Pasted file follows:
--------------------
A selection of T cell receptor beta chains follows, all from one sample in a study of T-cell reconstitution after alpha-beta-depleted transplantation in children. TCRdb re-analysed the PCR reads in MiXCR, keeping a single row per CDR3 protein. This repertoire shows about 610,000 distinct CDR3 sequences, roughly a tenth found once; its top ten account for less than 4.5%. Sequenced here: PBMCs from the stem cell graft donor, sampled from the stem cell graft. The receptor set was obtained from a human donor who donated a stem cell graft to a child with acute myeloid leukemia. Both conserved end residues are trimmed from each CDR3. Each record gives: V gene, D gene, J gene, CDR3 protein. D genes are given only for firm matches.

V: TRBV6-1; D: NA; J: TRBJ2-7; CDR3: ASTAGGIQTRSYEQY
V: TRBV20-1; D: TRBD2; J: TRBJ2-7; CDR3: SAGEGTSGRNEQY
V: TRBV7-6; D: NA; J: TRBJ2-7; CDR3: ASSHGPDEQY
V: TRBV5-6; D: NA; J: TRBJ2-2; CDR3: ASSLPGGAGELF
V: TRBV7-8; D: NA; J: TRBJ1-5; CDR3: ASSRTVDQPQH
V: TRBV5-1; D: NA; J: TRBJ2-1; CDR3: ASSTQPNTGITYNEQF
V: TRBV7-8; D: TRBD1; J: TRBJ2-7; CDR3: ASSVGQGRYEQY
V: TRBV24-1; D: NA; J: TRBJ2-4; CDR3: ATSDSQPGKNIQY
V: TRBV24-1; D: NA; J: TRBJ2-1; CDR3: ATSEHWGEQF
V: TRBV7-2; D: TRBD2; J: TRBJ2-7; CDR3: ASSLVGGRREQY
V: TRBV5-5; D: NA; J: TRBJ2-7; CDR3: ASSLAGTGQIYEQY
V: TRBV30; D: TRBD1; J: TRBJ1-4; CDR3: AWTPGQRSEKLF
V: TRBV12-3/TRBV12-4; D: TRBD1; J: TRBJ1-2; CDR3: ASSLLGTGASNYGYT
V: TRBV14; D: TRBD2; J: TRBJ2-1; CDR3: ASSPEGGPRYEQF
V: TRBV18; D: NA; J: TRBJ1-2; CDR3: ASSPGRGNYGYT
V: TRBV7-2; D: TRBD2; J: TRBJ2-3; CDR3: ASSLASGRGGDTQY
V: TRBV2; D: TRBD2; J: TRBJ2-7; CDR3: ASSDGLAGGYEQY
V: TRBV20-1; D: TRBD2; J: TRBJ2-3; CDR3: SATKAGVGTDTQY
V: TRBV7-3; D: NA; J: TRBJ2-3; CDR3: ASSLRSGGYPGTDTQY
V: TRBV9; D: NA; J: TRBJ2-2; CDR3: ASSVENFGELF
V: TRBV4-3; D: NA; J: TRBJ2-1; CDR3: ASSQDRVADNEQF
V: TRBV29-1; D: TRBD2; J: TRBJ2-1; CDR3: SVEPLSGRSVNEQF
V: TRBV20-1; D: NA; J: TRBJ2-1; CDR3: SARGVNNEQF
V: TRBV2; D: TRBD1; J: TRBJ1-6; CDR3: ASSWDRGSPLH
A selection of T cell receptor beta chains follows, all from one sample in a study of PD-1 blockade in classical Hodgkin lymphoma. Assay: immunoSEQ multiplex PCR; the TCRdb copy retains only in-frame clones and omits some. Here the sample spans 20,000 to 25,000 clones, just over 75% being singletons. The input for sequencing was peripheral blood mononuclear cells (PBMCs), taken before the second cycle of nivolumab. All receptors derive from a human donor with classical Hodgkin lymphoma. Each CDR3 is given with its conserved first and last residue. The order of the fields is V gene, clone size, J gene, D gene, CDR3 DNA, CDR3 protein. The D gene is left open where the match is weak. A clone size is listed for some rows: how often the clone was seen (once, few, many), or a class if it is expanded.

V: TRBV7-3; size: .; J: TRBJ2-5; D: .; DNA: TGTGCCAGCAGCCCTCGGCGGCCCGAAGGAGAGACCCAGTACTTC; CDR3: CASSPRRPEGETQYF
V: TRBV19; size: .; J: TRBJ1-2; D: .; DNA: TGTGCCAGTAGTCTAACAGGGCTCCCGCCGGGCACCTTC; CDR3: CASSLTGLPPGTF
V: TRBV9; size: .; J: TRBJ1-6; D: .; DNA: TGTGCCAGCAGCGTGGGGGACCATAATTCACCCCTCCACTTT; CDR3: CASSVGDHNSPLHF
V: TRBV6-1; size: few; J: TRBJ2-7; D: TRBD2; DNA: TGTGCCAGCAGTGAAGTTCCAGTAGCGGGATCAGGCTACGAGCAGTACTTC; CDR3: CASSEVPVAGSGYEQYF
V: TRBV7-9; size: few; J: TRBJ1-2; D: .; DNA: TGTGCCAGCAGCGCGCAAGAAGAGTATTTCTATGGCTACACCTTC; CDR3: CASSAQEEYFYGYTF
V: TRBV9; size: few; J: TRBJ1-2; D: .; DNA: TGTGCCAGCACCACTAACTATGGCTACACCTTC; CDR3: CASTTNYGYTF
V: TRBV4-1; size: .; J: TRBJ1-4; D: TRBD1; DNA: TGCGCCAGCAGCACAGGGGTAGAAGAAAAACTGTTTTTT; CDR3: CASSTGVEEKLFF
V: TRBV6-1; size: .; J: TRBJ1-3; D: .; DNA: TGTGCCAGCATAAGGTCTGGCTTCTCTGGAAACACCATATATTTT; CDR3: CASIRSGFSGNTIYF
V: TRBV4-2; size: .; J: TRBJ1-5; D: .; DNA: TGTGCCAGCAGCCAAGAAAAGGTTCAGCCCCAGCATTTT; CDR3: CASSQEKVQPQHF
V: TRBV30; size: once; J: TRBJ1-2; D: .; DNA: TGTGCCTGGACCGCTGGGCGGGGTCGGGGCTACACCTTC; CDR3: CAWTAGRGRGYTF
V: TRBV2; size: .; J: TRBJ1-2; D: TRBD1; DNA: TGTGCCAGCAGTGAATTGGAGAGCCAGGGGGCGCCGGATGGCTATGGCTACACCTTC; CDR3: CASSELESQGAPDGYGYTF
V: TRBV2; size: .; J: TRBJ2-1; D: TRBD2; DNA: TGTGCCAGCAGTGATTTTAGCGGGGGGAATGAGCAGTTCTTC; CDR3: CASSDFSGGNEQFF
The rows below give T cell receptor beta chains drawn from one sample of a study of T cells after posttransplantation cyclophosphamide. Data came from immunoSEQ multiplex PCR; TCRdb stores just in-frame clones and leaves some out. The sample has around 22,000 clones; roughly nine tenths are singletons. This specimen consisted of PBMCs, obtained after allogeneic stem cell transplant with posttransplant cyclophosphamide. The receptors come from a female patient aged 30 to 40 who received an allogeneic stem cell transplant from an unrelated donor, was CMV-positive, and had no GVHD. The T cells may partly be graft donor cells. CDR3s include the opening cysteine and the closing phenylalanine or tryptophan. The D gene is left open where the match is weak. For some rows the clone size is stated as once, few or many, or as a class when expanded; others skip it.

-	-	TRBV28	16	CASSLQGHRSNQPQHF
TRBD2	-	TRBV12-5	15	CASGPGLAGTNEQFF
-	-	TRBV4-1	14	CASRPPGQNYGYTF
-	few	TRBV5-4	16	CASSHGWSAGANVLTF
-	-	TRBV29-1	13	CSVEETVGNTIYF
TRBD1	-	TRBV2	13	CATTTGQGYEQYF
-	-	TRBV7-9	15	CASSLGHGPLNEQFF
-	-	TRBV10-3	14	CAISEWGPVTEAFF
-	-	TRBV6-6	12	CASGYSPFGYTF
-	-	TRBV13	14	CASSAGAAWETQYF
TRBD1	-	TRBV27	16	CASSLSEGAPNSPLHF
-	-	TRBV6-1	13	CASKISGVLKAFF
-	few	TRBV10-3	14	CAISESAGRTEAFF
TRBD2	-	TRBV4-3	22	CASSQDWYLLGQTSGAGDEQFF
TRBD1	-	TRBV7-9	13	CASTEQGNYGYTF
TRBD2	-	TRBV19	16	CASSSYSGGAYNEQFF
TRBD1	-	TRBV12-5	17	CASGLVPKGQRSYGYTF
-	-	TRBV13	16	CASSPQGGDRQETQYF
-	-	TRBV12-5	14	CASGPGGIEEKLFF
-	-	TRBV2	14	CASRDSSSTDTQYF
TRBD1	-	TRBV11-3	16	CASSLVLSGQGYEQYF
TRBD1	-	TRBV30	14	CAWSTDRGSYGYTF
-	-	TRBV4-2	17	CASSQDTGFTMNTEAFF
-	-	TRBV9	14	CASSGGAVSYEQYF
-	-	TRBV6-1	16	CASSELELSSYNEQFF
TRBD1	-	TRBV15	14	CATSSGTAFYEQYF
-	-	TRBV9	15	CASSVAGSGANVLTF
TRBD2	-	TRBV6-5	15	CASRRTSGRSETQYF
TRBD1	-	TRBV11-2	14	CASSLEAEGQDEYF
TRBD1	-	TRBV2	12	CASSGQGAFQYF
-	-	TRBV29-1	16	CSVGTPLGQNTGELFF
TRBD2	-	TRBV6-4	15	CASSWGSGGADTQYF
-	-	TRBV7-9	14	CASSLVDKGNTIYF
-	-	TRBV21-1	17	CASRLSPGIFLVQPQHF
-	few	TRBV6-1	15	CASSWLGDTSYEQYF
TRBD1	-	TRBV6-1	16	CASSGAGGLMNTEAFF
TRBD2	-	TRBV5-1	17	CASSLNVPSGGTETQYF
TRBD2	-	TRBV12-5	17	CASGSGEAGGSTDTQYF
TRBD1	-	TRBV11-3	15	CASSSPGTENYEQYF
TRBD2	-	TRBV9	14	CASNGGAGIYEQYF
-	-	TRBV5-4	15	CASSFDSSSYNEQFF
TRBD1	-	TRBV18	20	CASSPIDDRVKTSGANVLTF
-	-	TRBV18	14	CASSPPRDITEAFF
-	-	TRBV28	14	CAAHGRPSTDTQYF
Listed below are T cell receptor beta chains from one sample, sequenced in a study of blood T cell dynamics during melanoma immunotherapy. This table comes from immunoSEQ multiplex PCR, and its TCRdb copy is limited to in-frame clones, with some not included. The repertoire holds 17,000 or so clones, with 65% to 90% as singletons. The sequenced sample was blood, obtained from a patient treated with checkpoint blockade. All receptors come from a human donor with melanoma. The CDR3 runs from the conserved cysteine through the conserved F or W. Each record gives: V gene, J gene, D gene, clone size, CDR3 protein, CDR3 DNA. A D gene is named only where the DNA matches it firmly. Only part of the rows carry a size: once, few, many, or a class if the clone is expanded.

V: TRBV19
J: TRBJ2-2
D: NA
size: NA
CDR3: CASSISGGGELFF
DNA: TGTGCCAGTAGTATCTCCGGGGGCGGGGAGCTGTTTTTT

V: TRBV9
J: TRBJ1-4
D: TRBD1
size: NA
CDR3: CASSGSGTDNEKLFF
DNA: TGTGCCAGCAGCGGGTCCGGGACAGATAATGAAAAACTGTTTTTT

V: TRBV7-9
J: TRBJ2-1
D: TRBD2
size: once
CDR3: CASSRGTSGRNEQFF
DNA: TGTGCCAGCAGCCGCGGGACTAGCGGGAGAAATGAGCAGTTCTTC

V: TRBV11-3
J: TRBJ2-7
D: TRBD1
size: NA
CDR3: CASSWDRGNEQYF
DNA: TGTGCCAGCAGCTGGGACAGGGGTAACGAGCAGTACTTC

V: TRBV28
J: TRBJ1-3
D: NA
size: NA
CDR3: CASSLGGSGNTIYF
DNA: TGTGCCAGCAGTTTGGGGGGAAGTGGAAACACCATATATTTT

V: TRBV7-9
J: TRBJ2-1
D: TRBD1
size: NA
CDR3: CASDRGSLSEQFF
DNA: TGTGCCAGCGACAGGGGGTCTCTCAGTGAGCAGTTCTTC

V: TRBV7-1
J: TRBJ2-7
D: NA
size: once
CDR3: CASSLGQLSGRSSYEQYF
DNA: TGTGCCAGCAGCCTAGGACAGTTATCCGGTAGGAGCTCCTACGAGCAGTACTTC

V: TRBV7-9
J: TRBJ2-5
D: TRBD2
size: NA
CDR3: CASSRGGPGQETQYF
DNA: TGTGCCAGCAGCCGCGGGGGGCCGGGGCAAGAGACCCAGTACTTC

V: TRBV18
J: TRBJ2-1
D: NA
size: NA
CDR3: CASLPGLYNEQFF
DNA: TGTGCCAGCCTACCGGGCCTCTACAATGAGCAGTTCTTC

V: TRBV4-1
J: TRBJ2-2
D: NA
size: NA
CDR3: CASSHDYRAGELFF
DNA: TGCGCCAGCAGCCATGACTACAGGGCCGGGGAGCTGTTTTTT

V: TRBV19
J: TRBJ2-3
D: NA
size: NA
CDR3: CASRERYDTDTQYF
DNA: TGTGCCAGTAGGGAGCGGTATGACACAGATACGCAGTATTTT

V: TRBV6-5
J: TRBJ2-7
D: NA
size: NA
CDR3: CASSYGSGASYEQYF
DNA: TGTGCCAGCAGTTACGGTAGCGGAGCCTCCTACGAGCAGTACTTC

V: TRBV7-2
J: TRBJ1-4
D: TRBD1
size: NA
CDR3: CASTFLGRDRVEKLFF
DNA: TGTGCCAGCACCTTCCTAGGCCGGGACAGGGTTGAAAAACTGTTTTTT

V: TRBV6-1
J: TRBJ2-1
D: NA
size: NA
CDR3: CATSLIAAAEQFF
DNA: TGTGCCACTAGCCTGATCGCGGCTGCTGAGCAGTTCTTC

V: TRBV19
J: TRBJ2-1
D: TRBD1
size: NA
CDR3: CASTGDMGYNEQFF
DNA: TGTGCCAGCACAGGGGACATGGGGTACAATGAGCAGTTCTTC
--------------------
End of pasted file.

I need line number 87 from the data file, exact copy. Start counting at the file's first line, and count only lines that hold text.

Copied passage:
D: NA